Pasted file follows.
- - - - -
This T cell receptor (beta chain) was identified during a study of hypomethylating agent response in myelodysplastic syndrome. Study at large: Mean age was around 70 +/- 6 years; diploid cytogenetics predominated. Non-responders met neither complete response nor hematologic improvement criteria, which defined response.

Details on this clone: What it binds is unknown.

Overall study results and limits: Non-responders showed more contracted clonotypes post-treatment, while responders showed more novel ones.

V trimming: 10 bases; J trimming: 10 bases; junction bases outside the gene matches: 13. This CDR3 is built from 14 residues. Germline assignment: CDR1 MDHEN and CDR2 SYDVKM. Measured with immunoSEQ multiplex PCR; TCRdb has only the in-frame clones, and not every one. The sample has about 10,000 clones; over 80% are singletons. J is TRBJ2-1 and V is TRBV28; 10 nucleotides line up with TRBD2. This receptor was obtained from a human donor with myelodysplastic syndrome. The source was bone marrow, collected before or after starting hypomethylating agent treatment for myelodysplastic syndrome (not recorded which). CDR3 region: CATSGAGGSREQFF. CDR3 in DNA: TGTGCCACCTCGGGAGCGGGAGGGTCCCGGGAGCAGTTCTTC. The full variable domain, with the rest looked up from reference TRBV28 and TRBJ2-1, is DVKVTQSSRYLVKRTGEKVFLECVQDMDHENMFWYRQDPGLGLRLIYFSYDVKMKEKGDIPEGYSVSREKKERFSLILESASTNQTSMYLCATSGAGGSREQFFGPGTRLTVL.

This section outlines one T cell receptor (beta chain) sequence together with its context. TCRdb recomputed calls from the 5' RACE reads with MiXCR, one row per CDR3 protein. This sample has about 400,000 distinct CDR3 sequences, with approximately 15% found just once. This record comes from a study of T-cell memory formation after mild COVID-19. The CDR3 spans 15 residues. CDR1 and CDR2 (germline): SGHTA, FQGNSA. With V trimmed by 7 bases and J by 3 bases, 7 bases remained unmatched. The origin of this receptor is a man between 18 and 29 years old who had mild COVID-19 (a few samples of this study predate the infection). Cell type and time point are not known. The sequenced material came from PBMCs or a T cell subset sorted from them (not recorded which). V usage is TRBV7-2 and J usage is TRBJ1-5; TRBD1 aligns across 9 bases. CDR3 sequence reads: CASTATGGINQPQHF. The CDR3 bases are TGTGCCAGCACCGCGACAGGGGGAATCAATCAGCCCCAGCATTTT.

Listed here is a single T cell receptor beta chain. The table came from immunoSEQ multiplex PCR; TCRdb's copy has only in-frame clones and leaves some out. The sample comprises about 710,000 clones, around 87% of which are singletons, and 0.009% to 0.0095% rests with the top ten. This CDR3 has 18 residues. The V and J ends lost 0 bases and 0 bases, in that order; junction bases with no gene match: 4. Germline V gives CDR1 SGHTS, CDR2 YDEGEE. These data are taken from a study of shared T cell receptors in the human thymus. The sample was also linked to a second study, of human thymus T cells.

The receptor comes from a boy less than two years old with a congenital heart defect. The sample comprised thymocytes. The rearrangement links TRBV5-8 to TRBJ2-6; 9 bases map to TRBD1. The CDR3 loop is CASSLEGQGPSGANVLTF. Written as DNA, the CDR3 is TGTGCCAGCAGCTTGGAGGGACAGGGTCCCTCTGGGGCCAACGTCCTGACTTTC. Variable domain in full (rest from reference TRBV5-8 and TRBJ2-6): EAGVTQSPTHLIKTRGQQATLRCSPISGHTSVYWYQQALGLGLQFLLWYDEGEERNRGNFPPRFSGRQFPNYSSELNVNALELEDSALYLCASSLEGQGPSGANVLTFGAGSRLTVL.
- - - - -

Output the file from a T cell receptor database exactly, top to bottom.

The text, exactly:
This T cell receptor (beta chain) was identified during a study of hypomethylating agent response in myelodysplastic syndrome. Study at large: Mean age was around 70 +/- 6 years; diploid cytogenetics predominated. Non-responders met neither complete response nor hematologic improvement criteria, which defined response.

Details on this clone: What it binds is unknown.

Overall study results and limits: Non-responders showed more contracted clonotypes post-treatment, while responders showed more novel ones.

V trimming: 10 bases; J trimming: 10 bases; junction bases outside the gene matches: 13. This CDR3 is built from 14 residues. Germline assignment: CDR1 MDHEN and CDR2 SYDVKM. Measured with immunoSEQ multiplex PCR; TCRdb has only the in-frame clones, and not every one. The sample has about 10,000 clones; over 80% are singletons. J is TRBJ2-1 and V is TRBV28; 10 nucleotides line up with TRBD2. This receptor was obtained from a human donor with myelodysplastic syndrome. The source was bone marrow, collected before or after starting hypomethylating agent treatment for myelodysplastic syndrome (not recorded which). CDR3 region: CATSGAGGSREQFF. CDR3 in DNA: TGTGCCACCTCGGGAGCGGGAGGGTCCCGGGAGCAGTTCTTC. The full variable domain, with the rest looked up from reference TRBV28 and TRBJ2-1, is DVKVTQSSRYLVKRTGEKVFLECVQDMDHENMFWYRQDPGLGLRLIYFSYDVKMKEKGDIPEGYSVSREKKERFSLILESASTNQTSMYLCATSGAGGSREQFFGPGTRLTVL.

This section outlines one T cell receptor (beta chain) sequence together with its context. TCRdb recomputed calls from the 5' RACE reads with MiXCR, one row per CDR3 protein. This sample has about 400,000 distinct CDR3 sequences, with approximately 15% found just once. This record comes from a study of T-cell memory formation after mild COVID-19. The CDR3 spans 15 residues. CDR1 and CDR2 (germline): SGHTA, FQGNSA. With V trimmed by 7 bases and J by 3 bases, 7 bases remained unmatched. The origin of this receptor is a man between 18 and 29 years old who had mild COVID-19 (a few samples of this study predate the infection). Cell type and time point are not known. The sequenced material came from PBMCs or a T cell subset sorted from them (not recorded which). V usage is TRBV7-2 and J usage is TRBJ1-5; TRBD1 aligns across 9 bases. CDR3 sequence reads: CASTATGGINQPQHF. The CDR3 bases are TGTGCCAGCACCGCGACAGGGGGAATCAATCAGCCCCAGCATTTT.

Listed here is a single T cell receptor beta chain. The table came from immunoSEQ multiplex PCR; TCRdb's copy has only in-frame clones and leaves some out. The sample comprises about 710,000 clones, around 87% of which are singletons, and 0.009% to 0.0095% rests with the top ten. This CDR3 has 18 residues. The V and J ends lost 0 bases and 0 bases, in that order; junction bases with no gene match: 4. Germline V gives CDR1 SGHTS, CDR2 YDEGEE. These data are taken from a study of shared T cell receptors in the human thymus. The sample was also linked to a second study, of human thymus T cells.

The receptor comes from a boy less than two years old with a congenital heart defect. The sample comprised thymocytes. The rearrangement links TRBV5-8 to TRBJ2-6; 9 bases map to TRBD1. The CDR3 loop is CASSLEGQGPSGANVLTF. Written as DNA, the CDR3 is TGTGCCAGCAGCTTGGAGGGACAGGGTCCCTCTGGGGCCAACGTCCTGACTTTC. Variable domain in full (rest from reference TRBV5-8 and TRBJ2-6): EAGVTQSPTHLIKTRGQQATLRCSPISGHTSVYWYQQALGLGLQFLLWYDEGEERNRGNFPPRFSGRQFPNYSSELNVNALELEDSALYLCASSLEGQGPSGANVLTFGAGSRLTVL.